New York Pace Factors: 98.2 for the season (second fastest in the NBA) 96.5 the last 15 games (since the trade) 95.4 the last 7 games 92.0 the last 3 games
Monday night's game with Boston was another slow one that will be in the same neighborhood as the recent stragglers. Boston was at 92.8 for the year entering Monday. New York played to their pace.
The recent slump is not a case of the new Knicks having trouble adjusting to D'Antoni's style. D'Antoni's style has been thrown out the window!
To be honest, I haven't noticed the slowdown while watching the games, but it makes sense. Before the trade, New York had one high-volume scorer. The Knicks now have two high-volume scorers taking close to 20 shots per game. Two guys aren't going to get 40 FGA in transition. That kind of volume shot-taking requires post-ups and isos. Which requires a slower style featuring more halfcourt sets.
And who knows? Maybe that'll work for them at some point. It's not working now, tho'.
Kevin Garnett, unintentionally dirty quote machine: From Basketbawful reader Shiv: "Unintentionally dirty (though that's debateable) quote: 'Doc thought we were soft. He thought our play was soft, he thought everything we were doing was soft and we weren't the Cs. So we got firm.' Apparently KG likes the way Rivers talks dirty."
Shaq, pucker machine: Fun pic of Shaq in an MSG tunnel from Basketbawful reader Charles Y. Gently blowing a kiss...or sucking from a giant invisible straw? You decide!
Tommy Heinsohn, potty mouth: This is a late one...but deserved...sent in from Basketbawful reader Mark L.
The Sacramento Kings: Allow me to quote myself from By The Horns:
With 8:49 left in the third quarter of a home game against the Kings, former Bull John Salmons drilled an 11-footer to help the Bulls go up 79-44. For those who enjoy simple math, that represented a 35-point lead with less than 21 minutes to go. Completely and utterly insurmountable, right?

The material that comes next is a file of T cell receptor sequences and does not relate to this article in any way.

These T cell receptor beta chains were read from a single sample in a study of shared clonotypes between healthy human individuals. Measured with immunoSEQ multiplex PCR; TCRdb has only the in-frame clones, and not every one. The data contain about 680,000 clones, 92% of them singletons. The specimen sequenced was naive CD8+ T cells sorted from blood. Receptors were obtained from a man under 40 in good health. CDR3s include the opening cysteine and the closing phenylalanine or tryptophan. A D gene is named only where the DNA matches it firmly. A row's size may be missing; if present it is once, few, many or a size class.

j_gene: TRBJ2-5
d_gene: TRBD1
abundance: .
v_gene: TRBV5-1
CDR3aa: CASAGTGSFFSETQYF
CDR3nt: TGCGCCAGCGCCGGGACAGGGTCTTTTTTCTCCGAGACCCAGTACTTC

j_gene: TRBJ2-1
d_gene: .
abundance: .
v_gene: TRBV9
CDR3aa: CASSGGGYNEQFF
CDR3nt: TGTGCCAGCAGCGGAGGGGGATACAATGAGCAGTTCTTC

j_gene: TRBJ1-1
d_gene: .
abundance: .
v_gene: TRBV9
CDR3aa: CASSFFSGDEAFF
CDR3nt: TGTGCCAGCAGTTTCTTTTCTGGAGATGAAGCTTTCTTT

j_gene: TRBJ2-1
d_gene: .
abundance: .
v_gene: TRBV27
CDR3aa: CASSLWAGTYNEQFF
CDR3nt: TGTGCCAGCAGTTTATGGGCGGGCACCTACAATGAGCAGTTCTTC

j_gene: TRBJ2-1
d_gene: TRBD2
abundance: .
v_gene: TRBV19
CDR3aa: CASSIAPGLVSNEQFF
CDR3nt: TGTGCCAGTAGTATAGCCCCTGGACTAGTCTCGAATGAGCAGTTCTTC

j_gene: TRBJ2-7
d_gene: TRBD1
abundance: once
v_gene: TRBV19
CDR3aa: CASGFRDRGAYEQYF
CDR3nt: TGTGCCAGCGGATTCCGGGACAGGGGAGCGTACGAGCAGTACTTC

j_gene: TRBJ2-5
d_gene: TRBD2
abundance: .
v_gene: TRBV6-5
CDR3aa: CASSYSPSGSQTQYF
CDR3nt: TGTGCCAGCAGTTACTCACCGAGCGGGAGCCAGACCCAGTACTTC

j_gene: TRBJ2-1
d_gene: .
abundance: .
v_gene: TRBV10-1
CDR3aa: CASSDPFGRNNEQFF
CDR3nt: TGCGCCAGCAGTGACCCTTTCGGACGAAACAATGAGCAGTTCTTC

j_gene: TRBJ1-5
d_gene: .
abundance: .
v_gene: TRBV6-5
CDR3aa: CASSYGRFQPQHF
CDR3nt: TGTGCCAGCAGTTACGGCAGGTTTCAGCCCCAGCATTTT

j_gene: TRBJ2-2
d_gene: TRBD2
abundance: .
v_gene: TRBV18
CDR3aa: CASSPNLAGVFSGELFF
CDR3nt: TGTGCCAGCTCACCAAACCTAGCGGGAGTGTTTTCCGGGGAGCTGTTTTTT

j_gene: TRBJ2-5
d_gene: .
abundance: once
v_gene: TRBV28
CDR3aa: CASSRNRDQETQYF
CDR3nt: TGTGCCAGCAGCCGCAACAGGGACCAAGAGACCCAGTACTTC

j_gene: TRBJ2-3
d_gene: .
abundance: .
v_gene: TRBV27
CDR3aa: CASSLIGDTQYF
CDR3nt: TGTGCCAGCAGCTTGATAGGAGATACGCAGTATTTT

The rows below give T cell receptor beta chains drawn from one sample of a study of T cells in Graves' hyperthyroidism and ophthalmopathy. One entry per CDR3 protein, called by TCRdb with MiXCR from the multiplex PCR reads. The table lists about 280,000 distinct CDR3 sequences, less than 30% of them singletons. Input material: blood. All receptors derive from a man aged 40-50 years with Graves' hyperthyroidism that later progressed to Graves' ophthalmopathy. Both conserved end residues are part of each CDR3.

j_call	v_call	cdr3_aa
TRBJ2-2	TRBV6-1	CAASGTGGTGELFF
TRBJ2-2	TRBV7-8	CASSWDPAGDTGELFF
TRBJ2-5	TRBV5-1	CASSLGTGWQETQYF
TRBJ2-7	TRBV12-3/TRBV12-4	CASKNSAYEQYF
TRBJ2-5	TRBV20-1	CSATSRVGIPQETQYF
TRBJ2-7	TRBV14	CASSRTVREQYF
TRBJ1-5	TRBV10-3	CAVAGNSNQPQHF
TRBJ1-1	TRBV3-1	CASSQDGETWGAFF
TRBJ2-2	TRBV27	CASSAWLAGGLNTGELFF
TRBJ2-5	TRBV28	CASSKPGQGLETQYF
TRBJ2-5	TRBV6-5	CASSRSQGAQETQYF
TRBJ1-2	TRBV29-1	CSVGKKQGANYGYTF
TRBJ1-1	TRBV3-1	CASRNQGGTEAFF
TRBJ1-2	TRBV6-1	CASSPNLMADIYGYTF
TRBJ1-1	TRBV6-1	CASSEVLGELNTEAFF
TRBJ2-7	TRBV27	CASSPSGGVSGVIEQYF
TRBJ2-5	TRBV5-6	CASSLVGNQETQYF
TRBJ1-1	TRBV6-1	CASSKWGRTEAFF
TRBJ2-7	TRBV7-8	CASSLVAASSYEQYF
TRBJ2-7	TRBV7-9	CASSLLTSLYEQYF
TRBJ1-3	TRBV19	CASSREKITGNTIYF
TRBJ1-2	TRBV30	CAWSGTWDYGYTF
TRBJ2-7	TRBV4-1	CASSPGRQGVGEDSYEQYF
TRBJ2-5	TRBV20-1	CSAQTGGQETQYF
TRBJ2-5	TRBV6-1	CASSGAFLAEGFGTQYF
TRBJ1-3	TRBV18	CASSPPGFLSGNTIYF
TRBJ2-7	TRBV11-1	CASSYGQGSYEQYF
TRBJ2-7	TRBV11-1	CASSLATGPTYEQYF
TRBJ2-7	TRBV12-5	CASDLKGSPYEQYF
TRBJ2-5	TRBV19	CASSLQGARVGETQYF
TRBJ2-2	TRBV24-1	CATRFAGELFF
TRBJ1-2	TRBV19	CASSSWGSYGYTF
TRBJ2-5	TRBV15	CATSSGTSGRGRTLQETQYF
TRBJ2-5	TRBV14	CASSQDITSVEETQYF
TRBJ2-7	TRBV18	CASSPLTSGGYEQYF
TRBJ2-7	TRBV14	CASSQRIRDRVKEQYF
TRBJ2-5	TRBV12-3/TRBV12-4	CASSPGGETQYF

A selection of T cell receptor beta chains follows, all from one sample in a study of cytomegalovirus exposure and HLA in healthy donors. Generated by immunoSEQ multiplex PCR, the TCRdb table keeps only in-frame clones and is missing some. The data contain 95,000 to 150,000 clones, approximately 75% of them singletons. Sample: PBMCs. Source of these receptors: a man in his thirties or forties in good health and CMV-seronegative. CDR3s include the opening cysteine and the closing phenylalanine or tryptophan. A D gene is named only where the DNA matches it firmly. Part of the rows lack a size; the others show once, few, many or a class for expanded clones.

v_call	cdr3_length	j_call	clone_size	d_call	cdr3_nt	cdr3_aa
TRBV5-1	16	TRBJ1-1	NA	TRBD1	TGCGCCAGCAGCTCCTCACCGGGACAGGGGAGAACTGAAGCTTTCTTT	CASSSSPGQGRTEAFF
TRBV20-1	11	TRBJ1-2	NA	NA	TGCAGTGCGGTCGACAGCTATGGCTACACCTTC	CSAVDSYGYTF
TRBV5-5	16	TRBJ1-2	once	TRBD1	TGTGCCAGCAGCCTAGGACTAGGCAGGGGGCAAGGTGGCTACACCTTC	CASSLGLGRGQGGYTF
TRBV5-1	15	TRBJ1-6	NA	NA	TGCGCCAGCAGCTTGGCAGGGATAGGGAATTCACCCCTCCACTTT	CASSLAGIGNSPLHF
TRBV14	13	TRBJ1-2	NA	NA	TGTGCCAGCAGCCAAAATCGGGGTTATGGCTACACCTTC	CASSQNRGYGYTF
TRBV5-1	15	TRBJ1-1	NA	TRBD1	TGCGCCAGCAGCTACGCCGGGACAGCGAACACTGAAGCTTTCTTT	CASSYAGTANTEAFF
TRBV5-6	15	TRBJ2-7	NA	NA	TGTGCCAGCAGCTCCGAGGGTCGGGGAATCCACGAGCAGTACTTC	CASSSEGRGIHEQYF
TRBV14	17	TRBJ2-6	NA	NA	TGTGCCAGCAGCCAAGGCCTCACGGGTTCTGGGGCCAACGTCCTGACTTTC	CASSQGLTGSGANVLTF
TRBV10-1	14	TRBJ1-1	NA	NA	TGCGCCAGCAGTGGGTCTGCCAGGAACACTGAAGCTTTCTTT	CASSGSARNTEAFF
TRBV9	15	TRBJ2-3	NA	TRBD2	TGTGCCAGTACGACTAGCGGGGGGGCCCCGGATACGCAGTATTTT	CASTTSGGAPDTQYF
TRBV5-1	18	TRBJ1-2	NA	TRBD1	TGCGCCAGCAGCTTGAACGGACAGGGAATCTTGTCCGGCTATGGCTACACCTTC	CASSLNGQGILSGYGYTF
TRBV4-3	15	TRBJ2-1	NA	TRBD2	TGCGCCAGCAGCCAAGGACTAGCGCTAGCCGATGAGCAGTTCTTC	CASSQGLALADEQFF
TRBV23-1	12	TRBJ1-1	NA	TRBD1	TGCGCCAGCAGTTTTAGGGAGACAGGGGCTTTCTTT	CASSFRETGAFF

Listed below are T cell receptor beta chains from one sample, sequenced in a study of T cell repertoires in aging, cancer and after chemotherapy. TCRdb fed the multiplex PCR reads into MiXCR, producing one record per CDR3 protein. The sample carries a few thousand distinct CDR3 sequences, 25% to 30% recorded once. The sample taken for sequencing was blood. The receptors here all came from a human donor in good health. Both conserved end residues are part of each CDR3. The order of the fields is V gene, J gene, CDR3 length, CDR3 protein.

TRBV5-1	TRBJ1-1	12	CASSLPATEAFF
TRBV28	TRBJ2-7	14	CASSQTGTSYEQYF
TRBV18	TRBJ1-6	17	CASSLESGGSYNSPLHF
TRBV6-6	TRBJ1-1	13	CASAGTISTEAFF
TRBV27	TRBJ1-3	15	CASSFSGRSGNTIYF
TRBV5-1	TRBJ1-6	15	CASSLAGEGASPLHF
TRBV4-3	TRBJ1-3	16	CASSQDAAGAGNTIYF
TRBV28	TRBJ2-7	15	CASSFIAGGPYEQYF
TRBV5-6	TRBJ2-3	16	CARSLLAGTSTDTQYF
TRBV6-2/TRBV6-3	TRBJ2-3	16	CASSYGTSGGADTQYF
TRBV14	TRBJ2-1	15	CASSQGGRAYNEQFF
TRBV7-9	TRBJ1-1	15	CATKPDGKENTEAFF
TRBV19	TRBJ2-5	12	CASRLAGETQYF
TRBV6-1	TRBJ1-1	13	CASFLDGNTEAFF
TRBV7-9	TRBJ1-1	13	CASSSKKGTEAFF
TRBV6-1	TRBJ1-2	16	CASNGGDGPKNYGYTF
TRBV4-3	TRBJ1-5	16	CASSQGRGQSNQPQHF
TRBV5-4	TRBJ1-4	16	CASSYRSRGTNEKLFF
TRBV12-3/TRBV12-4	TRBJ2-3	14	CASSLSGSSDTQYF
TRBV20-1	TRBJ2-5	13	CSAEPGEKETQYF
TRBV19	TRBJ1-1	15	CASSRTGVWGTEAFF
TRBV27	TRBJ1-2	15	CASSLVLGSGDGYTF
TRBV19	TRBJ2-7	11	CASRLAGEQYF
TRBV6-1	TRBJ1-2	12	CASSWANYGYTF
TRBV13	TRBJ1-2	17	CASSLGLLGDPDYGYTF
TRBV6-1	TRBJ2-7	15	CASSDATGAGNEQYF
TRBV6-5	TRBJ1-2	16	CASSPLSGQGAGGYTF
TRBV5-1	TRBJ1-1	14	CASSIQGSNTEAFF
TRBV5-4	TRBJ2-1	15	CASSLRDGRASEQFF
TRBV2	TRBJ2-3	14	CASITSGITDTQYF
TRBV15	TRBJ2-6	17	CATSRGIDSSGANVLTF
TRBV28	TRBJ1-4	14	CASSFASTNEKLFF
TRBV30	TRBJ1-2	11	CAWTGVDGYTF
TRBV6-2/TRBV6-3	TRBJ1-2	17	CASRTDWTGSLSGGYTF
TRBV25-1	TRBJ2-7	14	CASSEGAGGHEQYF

Sadly, it was not.
Sacramento outscored Chicago an astounding 58-19 the rest of the way, including 33-10 in the fourth quarter. No home team had ever lost after building a lead that huge. It was the biggest come-from-ahead loss in Bulls franchise history. It was also the largest come-from-behind win in Kings franchise history. According to the Elias Sports Bureau, it was the biggest comeback since Utah overcame a 36-point deficit to beat Denver on November 27, 1996.
It was, without question, one of the worst things I've ever seen.
On Sunday, anticipating this "rematch" of that epic-level disaster, Derrick Rose said: "It's a heartbreaker. But you learn from it. If we're up 30, we're going to try to push it to 40, 50 points."
Mission accomplished, Derrick.
Let's go over the numbers:
They Bulls scored at least 30 points in all four quarters. The 132 points represent Chicago’s highest point total of the season. The 40-point margin of victory represents their second-largest win of the year. The Bulls shot 61.3 percent from the field (49-for-80) and 70.6 percent from three-point range (12-for-17). They earned 31 free throw attempts. They registered 34 assists (to 19 for the Kings). They outscored Sacramento 36-7 on the fast break and 56-22 in the paint. They blocked 10 shots and had 16 steals. They forced 22 turnovers while committing only 10.
Eight Bulls players scored in double figures:
Derrick Rose: 18 on 6-for-11 shooting Kyle Korver: 18 on 7-for-11 shooting Luol Deng: 17 on 5-for-9 shooting Carlos Boozer: 16 points on 6-for-10 shooting Keith Bogans: 15 points on 6-for-9 shooting Joakim Noah: 14 points on 5-for-9 shooting Omer Asik: 14 points on 6-for-6 shooting C.J. Watson: 11 points on 4-for-6 shooting